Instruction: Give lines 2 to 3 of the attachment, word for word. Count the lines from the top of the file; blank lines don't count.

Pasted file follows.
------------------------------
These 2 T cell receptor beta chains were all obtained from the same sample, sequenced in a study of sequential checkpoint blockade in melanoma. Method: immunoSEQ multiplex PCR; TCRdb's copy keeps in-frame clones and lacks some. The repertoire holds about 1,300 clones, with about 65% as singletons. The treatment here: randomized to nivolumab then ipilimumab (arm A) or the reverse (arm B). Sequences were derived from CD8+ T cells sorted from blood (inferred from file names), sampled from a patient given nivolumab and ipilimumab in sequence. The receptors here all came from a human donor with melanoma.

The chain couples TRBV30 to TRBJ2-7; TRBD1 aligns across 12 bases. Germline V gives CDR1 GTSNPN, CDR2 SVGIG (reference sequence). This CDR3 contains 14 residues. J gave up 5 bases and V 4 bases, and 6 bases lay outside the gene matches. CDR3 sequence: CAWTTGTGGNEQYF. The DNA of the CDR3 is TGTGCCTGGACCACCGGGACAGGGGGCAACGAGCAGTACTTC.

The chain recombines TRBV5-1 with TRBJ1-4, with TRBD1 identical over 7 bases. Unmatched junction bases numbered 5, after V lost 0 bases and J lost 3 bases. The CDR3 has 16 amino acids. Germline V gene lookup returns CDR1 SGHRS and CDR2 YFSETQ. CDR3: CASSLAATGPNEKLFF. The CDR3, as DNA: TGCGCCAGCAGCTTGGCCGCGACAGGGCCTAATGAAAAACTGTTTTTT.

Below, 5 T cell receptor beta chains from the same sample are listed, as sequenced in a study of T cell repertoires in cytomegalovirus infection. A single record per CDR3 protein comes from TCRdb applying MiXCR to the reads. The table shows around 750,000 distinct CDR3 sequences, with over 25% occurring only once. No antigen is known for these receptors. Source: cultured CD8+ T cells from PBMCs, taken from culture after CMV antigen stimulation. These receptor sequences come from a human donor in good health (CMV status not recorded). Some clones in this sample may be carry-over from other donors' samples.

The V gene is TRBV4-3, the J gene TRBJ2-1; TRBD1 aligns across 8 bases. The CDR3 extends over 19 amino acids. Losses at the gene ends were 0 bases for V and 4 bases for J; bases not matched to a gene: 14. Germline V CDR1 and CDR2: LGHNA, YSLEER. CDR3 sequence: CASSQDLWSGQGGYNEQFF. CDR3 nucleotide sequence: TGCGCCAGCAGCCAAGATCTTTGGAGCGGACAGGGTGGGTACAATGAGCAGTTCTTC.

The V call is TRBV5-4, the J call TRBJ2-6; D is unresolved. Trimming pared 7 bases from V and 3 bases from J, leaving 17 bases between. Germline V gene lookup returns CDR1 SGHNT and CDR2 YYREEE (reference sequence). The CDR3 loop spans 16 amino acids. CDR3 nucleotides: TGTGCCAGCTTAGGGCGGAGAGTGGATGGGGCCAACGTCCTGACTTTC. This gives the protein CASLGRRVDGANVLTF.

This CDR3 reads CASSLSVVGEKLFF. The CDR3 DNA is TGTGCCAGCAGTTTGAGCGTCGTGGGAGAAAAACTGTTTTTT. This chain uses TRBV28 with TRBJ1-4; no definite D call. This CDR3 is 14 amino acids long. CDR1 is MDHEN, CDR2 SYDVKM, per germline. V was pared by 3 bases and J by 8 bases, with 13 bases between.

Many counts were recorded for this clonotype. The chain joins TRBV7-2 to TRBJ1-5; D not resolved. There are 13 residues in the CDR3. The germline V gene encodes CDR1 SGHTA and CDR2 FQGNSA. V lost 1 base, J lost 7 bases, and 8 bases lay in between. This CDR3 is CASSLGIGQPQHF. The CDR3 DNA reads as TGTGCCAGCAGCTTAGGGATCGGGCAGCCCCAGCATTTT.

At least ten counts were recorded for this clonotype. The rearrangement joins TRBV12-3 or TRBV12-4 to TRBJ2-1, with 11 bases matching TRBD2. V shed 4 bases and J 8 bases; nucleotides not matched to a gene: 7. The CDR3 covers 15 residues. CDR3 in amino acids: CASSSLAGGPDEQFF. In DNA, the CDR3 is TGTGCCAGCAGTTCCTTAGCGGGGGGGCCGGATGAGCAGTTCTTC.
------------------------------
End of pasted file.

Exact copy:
The chain couples TRBV30 to TRBJ2-7; TRBD1 aligns across 12 bases. Germline V gives CDR1 GTSNPN, CDR2 SVGIG (reference sequence). This CDR3 contains 14 residues. J gave up 5 bases and V 4 bases, and 6 bases lay outside the gene matches. CDR3 sequence: CAWTTGTGGNEQYF. The DNA of the CDR3 is TGTGCCTGGACCACCGGGACAGGGGGCAACGAGCAGTACTTC.

The chain recombines TRBV5-1 with TRBJ1-4, with TRBD1 identical over 7 bases. Unmatched junction bases numbered 5, after V lost 0 bases and J lost 3 bases. The CDR3 has 16 amino acids. Germline V gene lookup returns CDR1 SGHRS and CDR2 YFSETQ. CDR3: CASSLAATGPNEKLFF. The CDR3, as DNA: TGCGCCAGCAGCTTGGCCGCGACAGGGCCTAATGAAAAACTGTTTTTT.